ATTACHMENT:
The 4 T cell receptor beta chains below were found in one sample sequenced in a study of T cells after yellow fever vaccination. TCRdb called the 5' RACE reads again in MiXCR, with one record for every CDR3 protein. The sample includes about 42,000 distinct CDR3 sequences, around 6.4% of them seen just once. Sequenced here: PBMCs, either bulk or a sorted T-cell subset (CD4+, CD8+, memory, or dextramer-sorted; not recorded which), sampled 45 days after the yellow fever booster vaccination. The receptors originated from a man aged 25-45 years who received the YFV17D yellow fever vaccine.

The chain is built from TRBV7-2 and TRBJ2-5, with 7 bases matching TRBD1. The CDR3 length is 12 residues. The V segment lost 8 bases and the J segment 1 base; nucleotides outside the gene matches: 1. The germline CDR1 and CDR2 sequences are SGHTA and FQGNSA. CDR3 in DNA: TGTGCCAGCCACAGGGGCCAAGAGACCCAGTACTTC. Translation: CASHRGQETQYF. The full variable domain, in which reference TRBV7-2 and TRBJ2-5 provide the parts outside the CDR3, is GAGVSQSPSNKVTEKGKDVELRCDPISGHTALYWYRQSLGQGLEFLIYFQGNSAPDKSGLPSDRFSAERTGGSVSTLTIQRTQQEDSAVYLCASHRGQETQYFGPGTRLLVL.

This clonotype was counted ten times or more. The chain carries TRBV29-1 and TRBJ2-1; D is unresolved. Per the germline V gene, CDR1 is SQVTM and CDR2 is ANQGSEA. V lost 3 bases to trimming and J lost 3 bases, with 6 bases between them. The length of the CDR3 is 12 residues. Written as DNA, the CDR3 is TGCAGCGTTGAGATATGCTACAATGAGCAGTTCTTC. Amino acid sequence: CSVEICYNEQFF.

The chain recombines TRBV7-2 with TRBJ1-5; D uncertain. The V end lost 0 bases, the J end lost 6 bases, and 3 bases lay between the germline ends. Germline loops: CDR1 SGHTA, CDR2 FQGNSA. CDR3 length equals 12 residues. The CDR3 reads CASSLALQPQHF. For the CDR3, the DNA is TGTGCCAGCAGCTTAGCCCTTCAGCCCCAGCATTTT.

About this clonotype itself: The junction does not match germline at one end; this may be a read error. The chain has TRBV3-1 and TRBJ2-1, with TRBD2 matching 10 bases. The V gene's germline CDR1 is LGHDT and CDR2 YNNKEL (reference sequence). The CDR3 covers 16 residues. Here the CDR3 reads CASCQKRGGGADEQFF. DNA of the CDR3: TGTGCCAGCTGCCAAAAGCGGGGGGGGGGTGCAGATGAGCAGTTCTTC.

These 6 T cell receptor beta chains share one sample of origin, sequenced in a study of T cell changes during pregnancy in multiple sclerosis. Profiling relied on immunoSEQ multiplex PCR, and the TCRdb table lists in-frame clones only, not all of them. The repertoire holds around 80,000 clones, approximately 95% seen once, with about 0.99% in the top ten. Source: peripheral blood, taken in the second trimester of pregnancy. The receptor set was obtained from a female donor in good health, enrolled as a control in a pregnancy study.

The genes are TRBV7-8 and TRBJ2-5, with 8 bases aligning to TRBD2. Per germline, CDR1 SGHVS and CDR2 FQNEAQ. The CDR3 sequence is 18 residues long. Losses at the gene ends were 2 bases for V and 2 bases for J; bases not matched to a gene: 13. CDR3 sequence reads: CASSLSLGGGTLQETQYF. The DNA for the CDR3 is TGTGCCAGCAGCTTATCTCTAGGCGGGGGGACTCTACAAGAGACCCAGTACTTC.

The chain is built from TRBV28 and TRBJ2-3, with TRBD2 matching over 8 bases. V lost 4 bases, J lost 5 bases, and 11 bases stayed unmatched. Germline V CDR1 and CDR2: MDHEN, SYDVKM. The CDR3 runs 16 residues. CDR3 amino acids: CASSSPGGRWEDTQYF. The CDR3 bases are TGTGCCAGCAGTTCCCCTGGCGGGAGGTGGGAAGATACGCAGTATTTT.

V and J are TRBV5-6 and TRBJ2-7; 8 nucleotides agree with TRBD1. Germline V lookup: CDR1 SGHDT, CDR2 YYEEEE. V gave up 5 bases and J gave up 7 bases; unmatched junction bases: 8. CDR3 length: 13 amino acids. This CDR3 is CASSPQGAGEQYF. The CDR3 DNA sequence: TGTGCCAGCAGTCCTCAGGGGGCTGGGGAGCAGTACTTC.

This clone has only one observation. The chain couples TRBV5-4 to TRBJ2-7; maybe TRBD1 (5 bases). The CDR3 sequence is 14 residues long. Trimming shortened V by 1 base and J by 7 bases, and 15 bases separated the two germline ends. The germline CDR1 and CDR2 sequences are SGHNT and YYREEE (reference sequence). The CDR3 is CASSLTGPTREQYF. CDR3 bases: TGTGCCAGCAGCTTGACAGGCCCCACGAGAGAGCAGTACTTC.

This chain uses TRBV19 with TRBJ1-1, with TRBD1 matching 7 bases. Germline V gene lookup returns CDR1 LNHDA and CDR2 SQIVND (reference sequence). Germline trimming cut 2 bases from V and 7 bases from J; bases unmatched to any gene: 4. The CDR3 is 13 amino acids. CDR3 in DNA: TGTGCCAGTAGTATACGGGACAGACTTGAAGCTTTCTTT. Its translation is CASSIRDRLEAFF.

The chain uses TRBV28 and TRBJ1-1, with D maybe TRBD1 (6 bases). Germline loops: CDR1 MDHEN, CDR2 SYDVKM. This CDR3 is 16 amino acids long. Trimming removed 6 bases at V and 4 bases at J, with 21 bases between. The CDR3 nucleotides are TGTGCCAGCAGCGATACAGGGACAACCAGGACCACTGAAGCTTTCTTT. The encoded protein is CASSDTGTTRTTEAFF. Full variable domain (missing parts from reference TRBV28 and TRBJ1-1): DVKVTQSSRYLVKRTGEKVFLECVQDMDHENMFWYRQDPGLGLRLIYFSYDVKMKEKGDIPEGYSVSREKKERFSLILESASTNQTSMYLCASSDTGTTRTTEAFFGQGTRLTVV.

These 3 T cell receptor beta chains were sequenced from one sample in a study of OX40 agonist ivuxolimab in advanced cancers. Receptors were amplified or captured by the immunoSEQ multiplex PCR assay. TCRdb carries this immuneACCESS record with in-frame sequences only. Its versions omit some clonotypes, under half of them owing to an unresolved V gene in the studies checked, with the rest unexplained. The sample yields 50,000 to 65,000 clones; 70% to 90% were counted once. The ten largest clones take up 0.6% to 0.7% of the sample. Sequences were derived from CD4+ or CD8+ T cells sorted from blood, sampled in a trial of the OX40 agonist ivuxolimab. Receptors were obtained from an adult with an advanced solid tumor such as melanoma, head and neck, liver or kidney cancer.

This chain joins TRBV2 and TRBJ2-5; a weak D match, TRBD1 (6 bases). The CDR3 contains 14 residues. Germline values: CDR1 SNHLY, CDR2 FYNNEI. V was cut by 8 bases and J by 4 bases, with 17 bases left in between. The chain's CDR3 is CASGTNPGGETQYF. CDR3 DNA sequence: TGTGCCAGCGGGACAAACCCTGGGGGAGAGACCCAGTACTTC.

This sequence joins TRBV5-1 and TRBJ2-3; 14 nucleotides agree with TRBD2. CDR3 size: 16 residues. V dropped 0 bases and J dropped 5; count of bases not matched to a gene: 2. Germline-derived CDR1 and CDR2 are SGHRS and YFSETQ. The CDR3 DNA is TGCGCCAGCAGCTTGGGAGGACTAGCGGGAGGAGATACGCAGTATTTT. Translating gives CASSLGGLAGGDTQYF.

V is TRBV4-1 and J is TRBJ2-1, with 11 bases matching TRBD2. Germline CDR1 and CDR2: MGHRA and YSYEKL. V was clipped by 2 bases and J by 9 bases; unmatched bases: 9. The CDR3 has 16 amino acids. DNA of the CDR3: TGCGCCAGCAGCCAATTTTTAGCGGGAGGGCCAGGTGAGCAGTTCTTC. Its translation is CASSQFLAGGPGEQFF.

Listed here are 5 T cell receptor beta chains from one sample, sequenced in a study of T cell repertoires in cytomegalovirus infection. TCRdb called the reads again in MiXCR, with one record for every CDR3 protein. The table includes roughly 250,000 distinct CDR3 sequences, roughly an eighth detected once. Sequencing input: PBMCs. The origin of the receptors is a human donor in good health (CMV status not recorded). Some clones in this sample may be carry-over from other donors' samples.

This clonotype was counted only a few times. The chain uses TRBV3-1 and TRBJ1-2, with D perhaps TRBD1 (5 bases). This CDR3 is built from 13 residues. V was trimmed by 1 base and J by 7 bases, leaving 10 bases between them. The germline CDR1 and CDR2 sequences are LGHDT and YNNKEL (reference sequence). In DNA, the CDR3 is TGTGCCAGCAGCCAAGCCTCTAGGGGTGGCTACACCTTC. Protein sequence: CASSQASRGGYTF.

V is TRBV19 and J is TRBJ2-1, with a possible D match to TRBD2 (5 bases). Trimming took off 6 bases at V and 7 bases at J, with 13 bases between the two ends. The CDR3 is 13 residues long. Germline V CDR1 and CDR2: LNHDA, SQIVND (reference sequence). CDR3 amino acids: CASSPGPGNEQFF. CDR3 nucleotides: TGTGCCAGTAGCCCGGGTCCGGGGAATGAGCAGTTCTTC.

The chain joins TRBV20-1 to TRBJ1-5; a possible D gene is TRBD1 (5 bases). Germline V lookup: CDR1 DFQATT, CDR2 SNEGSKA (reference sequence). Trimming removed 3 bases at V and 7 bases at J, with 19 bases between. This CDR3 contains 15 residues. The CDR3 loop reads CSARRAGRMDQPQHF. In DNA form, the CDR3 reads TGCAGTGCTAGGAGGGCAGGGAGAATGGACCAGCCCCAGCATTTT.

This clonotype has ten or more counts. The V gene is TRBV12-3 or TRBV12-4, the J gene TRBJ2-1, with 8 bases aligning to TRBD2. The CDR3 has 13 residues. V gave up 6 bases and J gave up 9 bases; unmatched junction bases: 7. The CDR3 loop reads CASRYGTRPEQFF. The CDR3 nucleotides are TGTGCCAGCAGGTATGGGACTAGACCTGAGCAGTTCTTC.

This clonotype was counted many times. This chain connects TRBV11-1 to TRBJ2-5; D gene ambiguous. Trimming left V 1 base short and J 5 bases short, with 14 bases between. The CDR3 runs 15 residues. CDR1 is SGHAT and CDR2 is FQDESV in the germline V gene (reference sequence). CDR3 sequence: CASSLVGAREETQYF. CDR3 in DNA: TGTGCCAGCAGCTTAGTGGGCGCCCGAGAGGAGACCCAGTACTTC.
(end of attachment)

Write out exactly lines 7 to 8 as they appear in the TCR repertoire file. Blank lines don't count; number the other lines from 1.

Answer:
The genes are TRBV7-8 and TRBJ2-5, with 8 bases aligning to TRBD2. Per germline, CDR1 SGHVS and CDR2 FQNEAQ. The CDR3 sequence is 18 residues long. Losses at the gene ends were 2 bases for V and 2 bases for J; bases not matched to a gene: 13. CDR3 sequence reads: CASSLSLGGGTLQETQYF. The DNA for the CDR3 is TGTGCCAGCAGCTTATCTCTAGGCGGGGGGACTCTACAAGAGACCCAGTACTTC.

The chain is built from TRBV28 and TRBJ2-3, with TRBD2 matching over 8 bases. V lost 4 bases, J lost 5 bases, and 11 bases stayed unmatched. Germline V CDR1 and CDR2: MDHEN, SYDVKM. The CDR3 runs 16 residues. CDR3 amino acids: CASSSPGGRWEDTQYF. The CDR3 bases are TGTGCCAGCAGTTCCCCTGGCGGGAGGTGGGAAGATACGCAGTATTTT.